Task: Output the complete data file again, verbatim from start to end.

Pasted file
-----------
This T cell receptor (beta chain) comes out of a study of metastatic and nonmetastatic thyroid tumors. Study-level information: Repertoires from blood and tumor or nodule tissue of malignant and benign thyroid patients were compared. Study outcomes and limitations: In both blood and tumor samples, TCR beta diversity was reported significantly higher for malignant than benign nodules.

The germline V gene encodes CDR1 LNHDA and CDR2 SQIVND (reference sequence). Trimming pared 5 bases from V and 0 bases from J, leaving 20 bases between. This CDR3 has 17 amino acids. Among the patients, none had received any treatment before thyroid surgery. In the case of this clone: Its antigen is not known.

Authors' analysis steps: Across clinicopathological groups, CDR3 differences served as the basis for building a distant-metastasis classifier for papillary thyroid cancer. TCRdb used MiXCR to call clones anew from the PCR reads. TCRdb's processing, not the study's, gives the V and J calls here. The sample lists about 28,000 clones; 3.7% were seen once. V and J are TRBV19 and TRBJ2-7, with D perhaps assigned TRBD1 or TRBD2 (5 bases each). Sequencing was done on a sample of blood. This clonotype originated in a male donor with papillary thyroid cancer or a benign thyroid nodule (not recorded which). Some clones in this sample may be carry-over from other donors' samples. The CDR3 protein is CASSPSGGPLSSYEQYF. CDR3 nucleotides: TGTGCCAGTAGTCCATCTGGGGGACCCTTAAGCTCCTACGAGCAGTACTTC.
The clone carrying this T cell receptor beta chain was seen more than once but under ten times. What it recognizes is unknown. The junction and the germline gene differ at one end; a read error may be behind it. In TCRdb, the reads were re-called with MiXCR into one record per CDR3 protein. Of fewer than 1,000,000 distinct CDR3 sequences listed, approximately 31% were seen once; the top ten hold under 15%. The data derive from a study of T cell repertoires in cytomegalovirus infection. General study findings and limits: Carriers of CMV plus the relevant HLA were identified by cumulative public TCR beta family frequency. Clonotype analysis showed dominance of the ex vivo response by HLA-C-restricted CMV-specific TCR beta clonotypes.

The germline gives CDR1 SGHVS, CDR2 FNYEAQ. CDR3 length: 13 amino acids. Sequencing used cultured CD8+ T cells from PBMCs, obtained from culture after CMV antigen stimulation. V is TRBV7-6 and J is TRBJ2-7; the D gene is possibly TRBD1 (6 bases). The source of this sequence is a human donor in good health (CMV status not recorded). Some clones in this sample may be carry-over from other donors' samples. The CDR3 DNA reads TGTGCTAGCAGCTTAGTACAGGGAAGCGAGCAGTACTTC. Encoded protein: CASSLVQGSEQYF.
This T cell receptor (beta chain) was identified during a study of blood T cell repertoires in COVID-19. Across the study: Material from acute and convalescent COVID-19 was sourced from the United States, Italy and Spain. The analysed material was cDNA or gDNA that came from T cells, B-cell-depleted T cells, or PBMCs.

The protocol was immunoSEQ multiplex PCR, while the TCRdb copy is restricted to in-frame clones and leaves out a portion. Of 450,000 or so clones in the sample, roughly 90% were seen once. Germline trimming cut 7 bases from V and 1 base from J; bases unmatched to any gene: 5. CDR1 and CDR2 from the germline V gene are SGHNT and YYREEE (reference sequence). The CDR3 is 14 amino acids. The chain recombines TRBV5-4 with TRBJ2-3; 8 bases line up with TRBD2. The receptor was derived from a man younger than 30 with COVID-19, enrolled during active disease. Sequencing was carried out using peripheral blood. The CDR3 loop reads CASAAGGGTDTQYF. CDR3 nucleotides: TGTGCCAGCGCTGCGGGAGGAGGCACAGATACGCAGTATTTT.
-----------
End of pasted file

This T cell receptor (beta chain) comes out of a study of metastatic and nonmetastatic thyroid tumors. Study-level information: Repertoires from blood and tumor or nodule tissue of malignant and benign thyroid patients were compared. Study outcomes and limitations: In both blood and tumor samples, TCR beta diversity was reported significantly higher for malignant than benign nodules.

The germline V gene encodes CDR1 LNHDA and CDR2 SQIVND (reference sequence). Trimming pared 5 bases from V and 0 bases from J, leaving 20 bases between. This CDR3 has 17 amino acids. Among the patients, none had received any treatment before thyroid surgery. In the case of this clone: Its antigen is not known.

Authors' analysis steps: Across clinicopathological groups, CDR3 differences served as the basis for building a distant-metastasis classifier for papillary thyroid cancer. TCRdb used MiXCR to call clones anew from the PCR reads. TCRdb's processing, not the study's, gives the V and J calls here. The sample lists about 28,000 clones; 3.7% were seen once. V and J are TRBV19 and TRBJ2-7, with D perhaps assigned TRBD1 or TRBD2 (5 bases each). Sequencing was done on a sample of blood. This clonotype originated in a male donor with papillary thyroid cancer or a benign thyroid nodule (not recorded which). Some clones in this sample may be carry-over from other donors' samples. The CDR3 protein is CASSPSGGPLSSYEQYF. CDR3 nucleotides: TGTGCCAGTAGTCCATCTGGGGGACCCTTAAGCTCCTACGAGCAGTACTTC.
The clone carrying this T cell receptor beta chain was seen more than once but under ten times. What it recognizes is unknown. The junction and the germline gene differ at one end; a read error may be behind it. In TCRdb, the reads were re-called with MiXCR into one record per CDR3 protein. Of fewer than 1,000,000 distinct CDR3 sequences listed, approximately 31% were seen once; the top ten hold under 15%. The data derive from a study of T cell repertoires in cytomegalovirus infection. General study findings and limits: Carriers of CMV plus the relevant HLA were identified by cumulative public TCR beta family frequency. Clonotype analysis showed dominance of the ex vivo response by HLA-C-restricted CMV-specific TCR beta clonotypes.

The germline gives CDR1 SGHVS, CDR2 FNYEAQ. CDR3 length: 13 amino acids. Sequencing used cultured CD8+ T cells from PBMCs, obtained from culture after CMV antigen stimulation. V is TRBV7-6 and J is TRBJ2-7; the D gene is possibly TRBD1 (6 bases). The source of this sequence is a human donor in good health (CMV status not recorded). Some clones in this sample may be carry-over from other donors' samples. The CDR3 DNA reads TGTGCTAGCAGCTTAGTACAGGGAAGCGAGCAGTACTTC. Encoded protein: CASSLVQGSEQYF.
This T cell receptor (beta chain) was identified during a study of blood T cell repertoires in COVID-19. Across the study: Material from acute and convalescent COVID-19 was sourced from the United States, Italy and Spain. The analysed material was cDNA or gDNA that came from T cells, B-cell-depleted T cells, or PBMCs.

The protocol was immunoSEQ multiplex PCR, while the TCRdb copy is restricted to in-frame clones and leaves out a portion. Of 450,000 or so clones in the sample, roughly 90% were seen once. Germline trimming cut 7 bases from V and 1 base from J; bases unmatched to any gene: 5. CDR1 and CDR2 from the germline V gene are SGHNT and YYREEE (reference sequence). The CDR3 is 14 amino acids. The chain recombines TRBV5-4 with TRBJ2-3; 8 bases line up with TRBD2. The receptor was derived from a man younger than 30 with COVID-19, enrolled during active disease. Sequencing was carried out using peripheral blood. The CDR3 loop reads CASAAGGGTDTQYF. CDR3 nucleotides: TGTGCCAGCGCTGCGGGAGGAGGCACAGATACGCAGTATTTT.